Wednesday, January 25, 2006

Olympia stage hands plan informational picket January

Date: January 24, 2005

Contact: Katy Fogg, or
360/402-6601 c

Olympia stage hands plan informational picket January
28, Saturday evening, 7 pm, Washington Center.

After more than a year of negotiations, the stage
hands at the
Washington Center for the Performing Arts in Olympia
are still far from an agreement on a labor contract
between management and the International Alliance of
Theatrical Stage Employees, Local 15.

Frustrated by management's lack of progress during the
negotiations, the stage hands are letting the public
know why the venue, owned by the City of Olympia and
partly funded with city tax money, is not an equitable
place to work. On Saturday, January 28, the stage
hands will conduct an informational picket for the
"Blues Night Out" concert at the Washington Center.

Seeking to improve their working conditions, the stage
hands voted in August 2004 to establish a collective
bargaining unit and have I.A.T.S.E., Local 15, as
their representative. They unanimously rejected
management's final contract proposal in October 2005.
In December, a meeting with Federal mediators failed
to bring the parties any closer on an agreement, and a
second meeting was scheduled for January 12, 2006. On
January 9, management postponed that meeting until
after CenterFest, the Washington Center?s annual
black-tie gala fundraiser.

"That rescheduling is fairly revealing of management's
during this entire negotiating process," stage hand
Nick Shellman told the Olympia City Council last week.
While the city contracts with the Washington Center to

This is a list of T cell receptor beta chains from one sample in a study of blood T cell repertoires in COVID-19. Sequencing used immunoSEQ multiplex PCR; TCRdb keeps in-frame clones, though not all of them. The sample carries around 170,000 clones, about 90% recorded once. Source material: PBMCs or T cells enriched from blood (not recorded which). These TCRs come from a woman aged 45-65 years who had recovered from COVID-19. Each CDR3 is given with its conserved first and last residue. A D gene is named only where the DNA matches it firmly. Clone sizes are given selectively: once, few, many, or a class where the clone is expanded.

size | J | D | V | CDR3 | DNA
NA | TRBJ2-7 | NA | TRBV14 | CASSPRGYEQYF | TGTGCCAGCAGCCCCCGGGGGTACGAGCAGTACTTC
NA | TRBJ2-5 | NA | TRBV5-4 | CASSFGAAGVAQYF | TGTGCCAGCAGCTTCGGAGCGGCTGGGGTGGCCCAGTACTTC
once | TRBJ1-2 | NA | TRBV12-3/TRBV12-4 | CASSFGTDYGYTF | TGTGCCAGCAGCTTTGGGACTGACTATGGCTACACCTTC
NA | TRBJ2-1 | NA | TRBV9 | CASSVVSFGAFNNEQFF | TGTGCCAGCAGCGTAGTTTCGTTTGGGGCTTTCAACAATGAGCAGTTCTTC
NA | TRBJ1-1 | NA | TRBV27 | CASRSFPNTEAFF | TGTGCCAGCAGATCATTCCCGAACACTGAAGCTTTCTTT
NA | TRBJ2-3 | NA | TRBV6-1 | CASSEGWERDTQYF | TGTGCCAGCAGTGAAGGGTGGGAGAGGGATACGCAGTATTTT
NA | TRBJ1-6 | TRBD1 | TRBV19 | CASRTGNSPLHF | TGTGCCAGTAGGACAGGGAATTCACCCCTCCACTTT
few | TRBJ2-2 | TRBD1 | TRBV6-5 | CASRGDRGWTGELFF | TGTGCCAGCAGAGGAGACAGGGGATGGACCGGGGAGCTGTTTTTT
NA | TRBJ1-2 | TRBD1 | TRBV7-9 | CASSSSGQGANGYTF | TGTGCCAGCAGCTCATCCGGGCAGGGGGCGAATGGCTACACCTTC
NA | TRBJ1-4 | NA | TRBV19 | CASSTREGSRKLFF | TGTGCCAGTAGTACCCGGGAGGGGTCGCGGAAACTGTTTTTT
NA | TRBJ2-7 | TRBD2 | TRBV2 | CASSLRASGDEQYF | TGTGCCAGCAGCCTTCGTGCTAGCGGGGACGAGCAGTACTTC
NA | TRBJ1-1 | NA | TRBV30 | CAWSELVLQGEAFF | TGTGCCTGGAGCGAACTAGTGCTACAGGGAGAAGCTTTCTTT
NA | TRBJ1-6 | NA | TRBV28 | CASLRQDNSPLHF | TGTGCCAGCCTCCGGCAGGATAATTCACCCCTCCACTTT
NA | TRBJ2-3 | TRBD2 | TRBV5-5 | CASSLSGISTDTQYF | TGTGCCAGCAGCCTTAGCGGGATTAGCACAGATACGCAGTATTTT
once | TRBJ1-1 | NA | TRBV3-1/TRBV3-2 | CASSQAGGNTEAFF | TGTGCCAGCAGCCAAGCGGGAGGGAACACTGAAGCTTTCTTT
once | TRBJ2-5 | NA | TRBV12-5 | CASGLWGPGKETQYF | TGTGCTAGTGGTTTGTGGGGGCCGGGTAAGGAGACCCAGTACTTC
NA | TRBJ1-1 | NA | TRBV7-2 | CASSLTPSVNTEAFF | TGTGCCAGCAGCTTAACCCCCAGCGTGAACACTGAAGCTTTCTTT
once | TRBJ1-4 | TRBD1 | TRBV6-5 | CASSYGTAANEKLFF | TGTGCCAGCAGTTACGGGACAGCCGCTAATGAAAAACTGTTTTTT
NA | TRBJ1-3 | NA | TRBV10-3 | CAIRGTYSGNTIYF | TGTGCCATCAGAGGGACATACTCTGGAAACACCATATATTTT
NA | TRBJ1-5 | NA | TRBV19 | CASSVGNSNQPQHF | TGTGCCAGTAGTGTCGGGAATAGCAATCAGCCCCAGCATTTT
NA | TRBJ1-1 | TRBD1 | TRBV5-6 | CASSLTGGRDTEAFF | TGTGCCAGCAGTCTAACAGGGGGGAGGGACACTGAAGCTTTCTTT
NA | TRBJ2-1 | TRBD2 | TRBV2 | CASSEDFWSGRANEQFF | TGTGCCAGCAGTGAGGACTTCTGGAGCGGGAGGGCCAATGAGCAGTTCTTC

manage the facility, the stage hands do not have the
protections and job securities that are enjoyed by
city employees under their union contracts. The
Washington Center leases its building from the city
for an annual fee of one dollar and received $238,000
in lodging tax money last year.

For the stage hands, several non-economic factors are
at issue.
Management's final proposal does not cover all the
stage employees, nor does it cover events staffed at
its Port of Olympia property. There is no equitable
system of offering work to its employees, and very
little advance notice of the work schedule.

"In an industry where work begins very early in the
day or goes well into the night, and the work week may
be anywhere from zero to seven days, the scheduling
issue is critical," said Katy Fogg, another stage
hand. "There is zero job security. For our lives and
livelihood, we have to work at several theatres, so in
order to be available for work we must have reasonable
notice of the schedule."

In addition to improved scheduling, the union would
like to see a small health care contribution and a
pension contribution for all of the stage hands.
Currently only two permanent stage employees receive
benefits from the Washington Center.

1 comment:

Olympia Workers Association said...

there were 2 comments here, where did they go?